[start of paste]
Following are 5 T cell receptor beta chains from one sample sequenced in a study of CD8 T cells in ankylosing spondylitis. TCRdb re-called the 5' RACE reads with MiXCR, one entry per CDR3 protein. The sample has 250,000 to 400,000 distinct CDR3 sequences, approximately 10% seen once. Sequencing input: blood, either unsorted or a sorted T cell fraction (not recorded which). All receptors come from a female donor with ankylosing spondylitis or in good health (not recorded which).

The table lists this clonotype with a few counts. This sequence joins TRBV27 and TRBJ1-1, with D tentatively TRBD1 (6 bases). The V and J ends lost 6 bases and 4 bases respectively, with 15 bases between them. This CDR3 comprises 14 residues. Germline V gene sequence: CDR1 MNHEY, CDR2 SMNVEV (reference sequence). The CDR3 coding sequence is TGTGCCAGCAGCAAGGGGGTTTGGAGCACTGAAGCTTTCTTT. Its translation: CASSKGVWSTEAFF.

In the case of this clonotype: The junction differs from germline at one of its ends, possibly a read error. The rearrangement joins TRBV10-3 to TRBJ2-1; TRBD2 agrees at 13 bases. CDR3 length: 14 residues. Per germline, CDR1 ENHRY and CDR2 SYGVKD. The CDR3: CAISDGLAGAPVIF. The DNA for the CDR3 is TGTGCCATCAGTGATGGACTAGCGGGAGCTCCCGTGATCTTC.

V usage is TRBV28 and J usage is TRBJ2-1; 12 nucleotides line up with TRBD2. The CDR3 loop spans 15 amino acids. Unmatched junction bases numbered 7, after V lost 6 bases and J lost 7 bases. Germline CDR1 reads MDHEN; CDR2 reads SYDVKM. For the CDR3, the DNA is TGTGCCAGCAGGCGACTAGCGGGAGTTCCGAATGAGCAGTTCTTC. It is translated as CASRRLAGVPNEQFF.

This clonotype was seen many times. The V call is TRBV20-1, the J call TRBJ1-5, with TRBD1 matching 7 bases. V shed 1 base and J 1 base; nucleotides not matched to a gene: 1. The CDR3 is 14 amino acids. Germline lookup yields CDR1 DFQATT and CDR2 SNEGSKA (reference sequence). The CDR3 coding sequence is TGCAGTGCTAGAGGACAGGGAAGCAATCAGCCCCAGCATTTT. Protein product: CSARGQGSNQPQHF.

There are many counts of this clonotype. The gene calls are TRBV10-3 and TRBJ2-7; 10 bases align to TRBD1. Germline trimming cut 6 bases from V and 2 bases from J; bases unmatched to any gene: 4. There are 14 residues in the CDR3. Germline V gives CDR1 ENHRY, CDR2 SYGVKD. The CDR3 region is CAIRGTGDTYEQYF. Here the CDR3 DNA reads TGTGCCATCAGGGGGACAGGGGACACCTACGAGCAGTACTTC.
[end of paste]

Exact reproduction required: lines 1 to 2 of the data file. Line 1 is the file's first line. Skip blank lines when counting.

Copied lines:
Following are 5 T cell receptor beta chains from one sample sequenced in a study of CD8 T cells in ankylosing spondylitis. TCRdb re-called the 5' RACE reads with MiXCR, one entry per CDR3 protein. The sample has 250,000 to 400,000 distinct CDR3 sequences, approximately 10% seen once. Sequencing input: blood, either unsorted or a sorted T cell fraction (not recorded which). All receptors come from a female donor with ankylosing spondylitis or in good health (not recorded which).

The table lists this clonotype with a few counts. This sequence joins TRBV27 and TRBJ1-1, with D tentatively TRBD1 (6 bases). The V and J ends lost 6 bases and 4 bases respectively, with 15 bases between them. This CDR3 comprises 14 residues. Germline V gene sequence: CDR1 MNHEY, CDR2 SMNVEV (reference sequence). The CDR3 coding sequence is TGTGCCAGCAGCAAGGGGGTTTGGAGCACTGAAGCTTTCTTT. Its translation: CASSKGVWSTEAFF.